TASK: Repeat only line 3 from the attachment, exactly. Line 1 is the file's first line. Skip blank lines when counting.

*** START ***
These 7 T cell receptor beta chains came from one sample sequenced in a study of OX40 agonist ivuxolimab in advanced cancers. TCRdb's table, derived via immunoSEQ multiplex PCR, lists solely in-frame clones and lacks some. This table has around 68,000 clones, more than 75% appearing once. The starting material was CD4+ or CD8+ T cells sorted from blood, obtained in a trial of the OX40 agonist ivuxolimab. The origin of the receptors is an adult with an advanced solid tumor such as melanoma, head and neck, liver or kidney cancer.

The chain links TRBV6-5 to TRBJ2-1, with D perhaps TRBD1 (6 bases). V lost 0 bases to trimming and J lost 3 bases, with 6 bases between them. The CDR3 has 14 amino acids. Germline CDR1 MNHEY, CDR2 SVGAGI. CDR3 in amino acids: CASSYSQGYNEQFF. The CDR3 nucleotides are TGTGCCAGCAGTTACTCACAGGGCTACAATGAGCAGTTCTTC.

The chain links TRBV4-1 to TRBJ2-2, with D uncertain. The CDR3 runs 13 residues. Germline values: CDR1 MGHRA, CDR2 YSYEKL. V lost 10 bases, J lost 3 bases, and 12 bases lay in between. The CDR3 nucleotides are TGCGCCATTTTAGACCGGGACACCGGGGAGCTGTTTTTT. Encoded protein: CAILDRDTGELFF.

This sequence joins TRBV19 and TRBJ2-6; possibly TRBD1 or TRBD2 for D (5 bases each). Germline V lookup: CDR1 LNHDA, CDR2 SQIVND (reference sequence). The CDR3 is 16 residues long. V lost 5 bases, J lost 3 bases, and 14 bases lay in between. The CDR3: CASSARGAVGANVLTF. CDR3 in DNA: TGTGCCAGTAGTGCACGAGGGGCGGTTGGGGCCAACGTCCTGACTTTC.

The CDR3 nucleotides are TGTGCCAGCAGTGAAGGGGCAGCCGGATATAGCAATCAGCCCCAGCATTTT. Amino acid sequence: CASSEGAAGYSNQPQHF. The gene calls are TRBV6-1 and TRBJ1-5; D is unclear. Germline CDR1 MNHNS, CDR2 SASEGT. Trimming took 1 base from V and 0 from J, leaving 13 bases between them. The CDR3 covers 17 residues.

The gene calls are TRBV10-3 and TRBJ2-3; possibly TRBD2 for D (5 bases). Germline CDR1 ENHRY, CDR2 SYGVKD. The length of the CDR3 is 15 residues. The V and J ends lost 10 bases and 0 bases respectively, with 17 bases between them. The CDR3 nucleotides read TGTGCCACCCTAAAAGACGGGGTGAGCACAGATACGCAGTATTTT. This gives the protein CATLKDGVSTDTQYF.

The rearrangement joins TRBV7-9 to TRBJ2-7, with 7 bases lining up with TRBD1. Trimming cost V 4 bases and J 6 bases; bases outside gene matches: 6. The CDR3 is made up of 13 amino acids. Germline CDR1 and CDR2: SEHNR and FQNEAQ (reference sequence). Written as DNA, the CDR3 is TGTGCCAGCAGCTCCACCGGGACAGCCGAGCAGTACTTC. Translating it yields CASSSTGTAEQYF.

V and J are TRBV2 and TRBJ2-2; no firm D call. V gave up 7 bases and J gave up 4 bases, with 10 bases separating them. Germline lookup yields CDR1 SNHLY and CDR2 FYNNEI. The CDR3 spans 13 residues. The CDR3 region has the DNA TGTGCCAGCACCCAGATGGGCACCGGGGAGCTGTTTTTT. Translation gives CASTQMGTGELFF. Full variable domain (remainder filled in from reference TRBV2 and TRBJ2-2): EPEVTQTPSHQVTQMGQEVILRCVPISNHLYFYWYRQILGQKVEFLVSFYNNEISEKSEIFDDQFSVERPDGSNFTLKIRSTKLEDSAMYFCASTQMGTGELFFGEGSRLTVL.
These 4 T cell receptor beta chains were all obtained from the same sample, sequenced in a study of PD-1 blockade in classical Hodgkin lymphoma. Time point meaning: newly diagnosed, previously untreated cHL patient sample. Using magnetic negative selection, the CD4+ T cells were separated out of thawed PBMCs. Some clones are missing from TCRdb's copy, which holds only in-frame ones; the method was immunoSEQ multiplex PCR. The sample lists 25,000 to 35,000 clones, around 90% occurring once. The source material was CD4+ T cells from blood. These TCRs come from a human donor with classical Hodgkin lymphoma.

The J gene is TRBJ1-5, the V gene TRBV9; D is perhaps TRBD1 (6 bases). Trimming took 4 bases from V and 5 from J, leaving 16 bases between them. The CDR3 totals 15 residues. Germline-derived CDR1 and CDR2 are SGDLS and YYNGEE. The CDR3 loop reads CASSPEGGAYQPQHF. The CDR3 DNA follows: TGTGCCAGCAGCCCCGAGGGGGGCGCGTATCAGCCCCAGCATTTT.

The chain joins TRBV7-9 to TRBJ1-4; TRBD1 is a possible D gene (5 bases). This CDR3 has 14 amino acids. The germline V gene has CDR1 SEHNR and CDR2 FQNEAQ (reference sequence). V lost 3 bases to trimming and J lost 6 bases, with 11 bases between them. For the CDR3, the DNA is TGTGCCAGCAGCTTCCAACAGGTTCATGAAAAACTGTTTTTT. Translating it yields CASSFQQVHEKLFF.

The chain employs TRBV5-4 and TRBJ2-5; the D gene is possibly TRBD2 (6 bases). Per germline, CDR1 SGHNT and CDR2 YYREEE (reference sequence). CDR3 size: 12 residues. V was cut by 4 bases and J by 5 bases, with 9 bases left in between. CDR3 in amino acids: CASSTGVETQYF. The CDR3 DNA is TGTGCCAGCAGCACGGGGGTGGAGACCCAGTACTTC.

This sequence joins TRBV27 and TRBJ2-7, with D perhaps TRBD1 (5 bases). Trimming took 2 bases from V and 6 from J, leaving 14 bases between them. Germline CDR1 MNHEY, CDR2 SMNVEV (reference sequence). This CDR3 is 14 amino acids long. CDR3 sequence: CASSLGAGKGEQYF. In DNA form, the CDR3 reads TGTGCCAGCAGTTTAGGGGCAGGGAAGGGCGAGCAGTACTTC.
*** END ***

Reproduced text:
The chain links TRBV4-1 to TRBJ2-2, with D uncertain. The CDR3 runs 13 residues. Germline values: CDR1 MGHRA, CDR2 YSYEKL. V lost 10 bases, J lost 3 bases, and 12 bases lay in between. The CDR3 nucleotides are TGCGCCATTTTAGACCGGGACACCGGGGAGCTGTTTTTT. Encoded protein: CAILDRDTGELFF.